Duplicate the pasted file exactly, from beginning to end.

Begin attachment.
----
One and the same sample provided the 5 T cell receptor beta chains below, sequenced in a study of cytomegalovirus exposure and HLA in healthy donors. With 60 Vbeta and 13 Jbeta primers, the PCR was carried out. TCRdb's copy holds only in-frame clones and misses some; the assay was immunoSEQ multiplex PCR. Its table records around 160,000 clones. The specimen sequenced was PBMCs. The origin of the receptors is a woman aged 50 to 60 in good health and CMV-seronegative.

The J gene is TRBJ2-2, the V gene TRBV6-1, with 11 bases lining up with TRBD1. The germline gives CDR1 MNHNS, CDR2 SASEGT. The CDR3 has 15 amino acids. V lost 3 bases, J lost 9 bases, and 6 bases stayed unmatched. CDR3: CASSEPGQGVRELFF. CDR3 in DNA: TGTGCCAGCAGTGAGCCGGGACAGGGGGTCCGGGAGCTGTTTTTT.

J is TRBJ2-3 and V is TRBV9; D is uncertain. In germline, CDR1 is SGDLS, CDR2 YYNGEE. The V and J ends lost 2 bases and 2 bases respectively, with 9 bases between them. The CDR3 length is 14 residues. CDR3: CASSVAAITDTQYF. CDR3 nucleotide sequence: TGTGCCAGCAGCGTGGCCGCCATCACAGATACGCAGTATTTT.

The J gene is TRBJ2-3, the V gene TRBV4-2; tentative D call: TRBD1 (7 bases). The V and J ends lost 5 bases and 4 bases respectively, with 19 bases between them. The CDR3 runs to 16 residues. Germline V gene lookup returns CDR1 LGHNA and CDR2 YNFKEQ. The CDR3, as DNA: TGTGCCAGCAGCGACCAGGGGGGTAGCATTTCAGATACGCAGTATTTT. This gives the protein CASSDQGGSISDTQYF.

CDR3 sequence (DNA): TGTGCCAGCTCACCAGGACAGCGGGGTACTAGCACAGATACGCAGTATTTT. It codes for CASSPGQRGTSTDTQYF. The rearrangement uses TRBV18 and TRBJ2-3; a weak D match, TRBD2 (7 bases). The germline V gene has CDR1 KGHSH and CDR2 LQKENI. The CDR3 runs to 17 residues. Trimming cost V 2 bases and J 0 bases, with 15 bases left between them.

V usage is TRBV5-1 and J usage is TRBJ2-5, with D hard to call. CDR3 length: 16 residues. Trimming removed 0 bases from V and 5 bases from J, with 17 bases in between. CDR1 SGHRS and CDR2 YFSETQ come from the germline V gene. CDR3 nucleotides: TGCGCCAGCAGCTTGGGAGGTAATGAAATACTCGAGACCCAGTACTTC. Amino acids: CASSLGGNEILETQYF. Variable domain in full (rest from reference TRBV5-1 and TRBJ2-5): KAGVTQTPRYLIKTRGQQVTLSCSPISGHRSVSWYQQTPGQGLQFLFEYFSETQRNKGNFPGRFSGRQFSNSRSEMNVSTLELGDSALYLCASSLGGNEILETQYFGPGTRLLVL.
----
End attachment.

One and the same sample provided the 5 T cell receptor beta chains below, sequenced in a study of cytomegalovirus exposure and HLA in healthy donors. With 60 Vbeta and 13 Jbeta primers, the PCR was carried out. TCRdb's copy holds only in-frame clones and misses some; the assay was immunoSEQ multiplex PCR. Its table records around 160,000 clones. The specimen sequenced was PBMCs. The origin of the receptors is a woman aged 50 to 60 in good health and CMV-seronegative.

The J gene is TRBJ2-2, the V gene TRBV6-1, with 11 bases lining up with TRBD1. The germline gives CDR1 MNHNS, CDR2 SASEGT. The CDR3 has 15 amino acids. V lost 3 bases, J lost 9 bases, and 6 bases stayed unmatched. CDR3: CASSEPGQGVRELFF. CDR3 in DNA: TGTGCCAGCAGTGAGCCGGGACAGGGGGTCCGGGAGCTGTTTTTT.

J is TRBJ2-3 and V is TRBV9; D is uncertain. In germline, CDR1 is SGDLS, CDR2 YYNGEE. The V and J ends lost 2 bases and 2 bases respectively, with 9 bases between them. The CDR3 length is 14 residues. CDR3: CASSVAAITDTQYF. CDR3 nucleotide sequence: TGTGCCAGCAGCGTGGCCGCCATCACAGATACGCAGTATTTT.

The J gene is TRBJ2-3, the V gene TRBV4-2; tentative D call: TRBD1 (7 bases). The V and J ends lost 5 bases and 4 bases respectively, with 19 bases between them. The CDR3 runs to 16 residues. Germline V gene lookup returns CDR1 LGHNA and CDR2 YNFKEQ. The CDR3, as DNA: TGTGCCAGCAGCGACCAGGGGGGTAGCATTTCAGATACGCAGTATTTT. This gives the protein CASSDQGGSISDTQYF.

CDR3 sequence (DNA): TGTGCCAGCTCACCAGGACAGCGGGGTACTAGCACAGATACGCAGTATTTT. It codes for CASSPGQRGTSTDTQYF. The rearrangement uses TRBV18 and TRBJ2-3; a weak D match, TRBD2 (7 bases). The germline V gene has CDR1 KGHSH and CDR2 LQKENI. The CDR3 runs to 17 residues. Trimming cost V 2 bases and J 0 bases, with 15 bases left between them.

V usage is TRBV5-1 and J usage is TRBJ2-5, with D hard to call. CDR3 length: 16 residues. Trimming removed 0 bases from V and 5 bases from J, with 17 bases in between. CDR1 SGHRS and CDR2 YFSETQ come from the germline V gene. CDR3 nucleotides: TGCGCCAGCAGCTTGGGAGGTAATGAAATACTCGAGACCCAGTACTTC. Amino acids: CASSLGGNEILETQYF. Variable domain in full (rest from reference TRBV5-1 and TRBJ2-5): KAGVTQTPRYLIKTRGQQVTLSCSPISGHRSVSWYQQTPGQGLQFLFEYFSETQRNKGNFPGRFSGRQFSNSRSEMNVSTLELGDSALYLCASSLGGNEILETQYFGPGTRLLVL.